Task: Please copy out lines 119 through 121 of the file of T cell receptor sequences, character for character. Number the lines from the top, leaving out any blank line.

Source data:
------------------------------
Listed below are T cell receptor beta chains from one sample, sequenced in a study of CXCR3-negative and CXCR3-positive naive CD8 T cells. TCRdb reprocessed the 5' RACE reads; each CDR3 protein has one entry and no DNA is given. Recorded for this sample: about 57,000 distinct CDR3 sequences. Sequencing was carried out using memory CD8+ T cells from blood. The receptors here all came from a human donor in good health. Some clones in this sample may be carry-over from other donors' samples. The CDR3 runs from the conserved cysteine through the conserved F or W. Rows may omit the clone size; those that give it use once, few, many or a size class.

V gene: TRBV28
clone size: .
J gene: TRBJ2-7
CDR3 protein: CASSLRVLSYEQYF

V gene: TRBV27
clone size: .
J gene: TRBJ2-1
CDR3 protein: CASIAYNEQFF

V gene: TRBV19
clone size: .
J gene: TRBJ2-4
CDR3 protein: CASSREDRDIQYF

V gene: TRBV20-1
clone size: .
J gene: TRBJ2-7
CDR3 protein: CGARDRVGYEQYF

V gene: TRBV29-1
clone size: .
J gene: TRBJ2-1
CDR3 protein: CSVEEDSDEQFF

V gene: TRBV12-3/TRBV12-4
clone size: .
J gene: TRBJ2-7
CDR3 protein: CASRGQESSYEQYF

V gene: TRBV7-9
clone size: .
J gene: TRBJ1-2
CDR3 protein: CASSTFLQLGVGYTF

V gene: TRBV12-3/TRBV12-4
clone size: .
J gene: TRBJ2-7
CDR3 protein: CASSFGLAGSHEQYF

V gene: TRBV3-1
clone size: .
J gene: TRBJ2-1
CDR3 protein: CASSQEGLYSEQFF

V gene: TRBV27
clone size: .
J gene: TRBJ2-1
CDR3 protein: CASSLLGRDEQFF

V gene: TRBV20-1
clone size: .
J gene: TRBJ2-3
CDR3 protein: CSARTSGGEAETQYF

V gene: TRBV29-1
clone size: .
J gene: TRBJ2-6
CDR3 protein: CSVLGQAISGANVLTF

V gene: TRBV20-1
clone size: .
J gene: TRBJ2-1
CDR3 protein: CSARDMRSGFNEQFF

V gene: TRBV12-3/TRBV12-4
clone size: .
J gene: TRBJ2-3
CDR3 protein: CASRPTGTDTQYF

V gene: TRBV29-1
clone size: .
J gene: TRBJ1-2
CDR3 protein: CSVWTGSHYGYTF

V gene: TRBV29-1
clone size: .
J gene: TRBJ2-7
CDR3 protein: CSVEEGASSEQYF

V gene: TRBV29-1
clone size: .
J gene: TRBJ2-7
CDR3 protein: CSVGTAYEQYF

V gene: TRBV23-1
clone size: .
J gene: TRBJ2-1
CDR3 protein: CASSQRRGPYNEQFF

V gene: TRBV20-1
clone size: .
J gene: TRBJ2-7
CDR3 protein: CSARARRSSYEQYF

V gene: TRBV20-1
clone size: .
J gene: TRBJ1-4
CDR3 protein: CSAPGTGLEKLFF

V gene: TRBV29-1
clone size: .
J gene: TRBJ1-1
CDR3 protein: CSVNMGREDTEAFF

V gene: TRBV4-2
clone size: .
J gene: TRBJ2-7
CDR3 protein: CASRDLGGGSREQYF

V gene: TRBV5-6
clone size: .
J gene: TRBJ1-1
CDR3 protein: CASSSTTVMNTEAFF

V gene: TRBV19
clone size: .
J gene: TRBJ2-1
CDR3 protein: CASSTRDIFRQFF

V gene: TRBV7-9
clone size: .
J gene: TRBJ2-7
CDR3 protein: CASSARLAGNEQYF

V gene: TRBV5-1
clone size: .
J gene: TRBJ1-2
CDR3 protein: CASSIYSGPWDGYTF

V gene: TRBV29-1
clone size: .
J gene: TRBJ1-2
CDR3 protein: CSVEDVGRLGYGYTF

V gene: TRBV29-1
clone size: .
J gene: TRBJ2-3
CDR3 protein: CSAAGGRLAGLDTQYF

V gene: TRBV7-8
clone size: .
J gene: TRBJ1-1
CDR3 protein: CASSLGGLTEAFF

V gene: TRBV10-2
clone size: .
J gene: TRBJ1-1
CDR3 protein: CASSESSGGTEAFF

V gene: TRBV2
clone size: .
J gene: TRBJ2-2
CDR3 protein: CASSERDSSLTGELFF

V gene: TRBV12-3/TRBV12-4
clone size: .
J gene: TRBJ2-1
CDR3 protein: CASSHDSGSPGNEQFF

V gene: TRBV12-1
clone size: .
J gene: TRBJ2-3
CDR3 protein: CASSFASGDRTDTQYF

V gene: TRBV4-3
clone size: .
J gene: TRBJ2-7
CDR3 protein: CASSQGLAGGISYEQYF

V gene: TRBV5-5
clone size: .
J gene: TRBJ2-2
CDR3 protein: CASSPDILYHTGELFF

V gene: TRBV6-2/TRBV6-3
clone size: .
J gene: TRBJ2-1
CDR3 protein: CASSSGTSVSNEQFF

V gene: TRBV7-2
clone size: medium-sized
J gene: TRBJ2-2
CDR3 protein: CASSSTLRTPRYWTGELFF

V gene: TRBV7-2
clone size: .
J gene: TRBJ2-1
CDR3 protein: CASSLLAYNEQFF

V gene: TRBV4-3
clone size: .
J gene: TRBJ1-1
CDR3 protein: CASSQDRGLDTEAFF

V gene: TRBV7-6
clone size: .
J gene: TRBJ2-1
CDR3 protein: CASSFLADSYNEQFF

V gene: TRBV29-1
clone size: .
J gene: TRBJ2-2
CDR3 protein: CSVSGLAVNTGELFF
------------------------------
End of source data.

clone size: .
J gene: TRBJ1-1
CDR3 protein: CASSESSGGTEAFF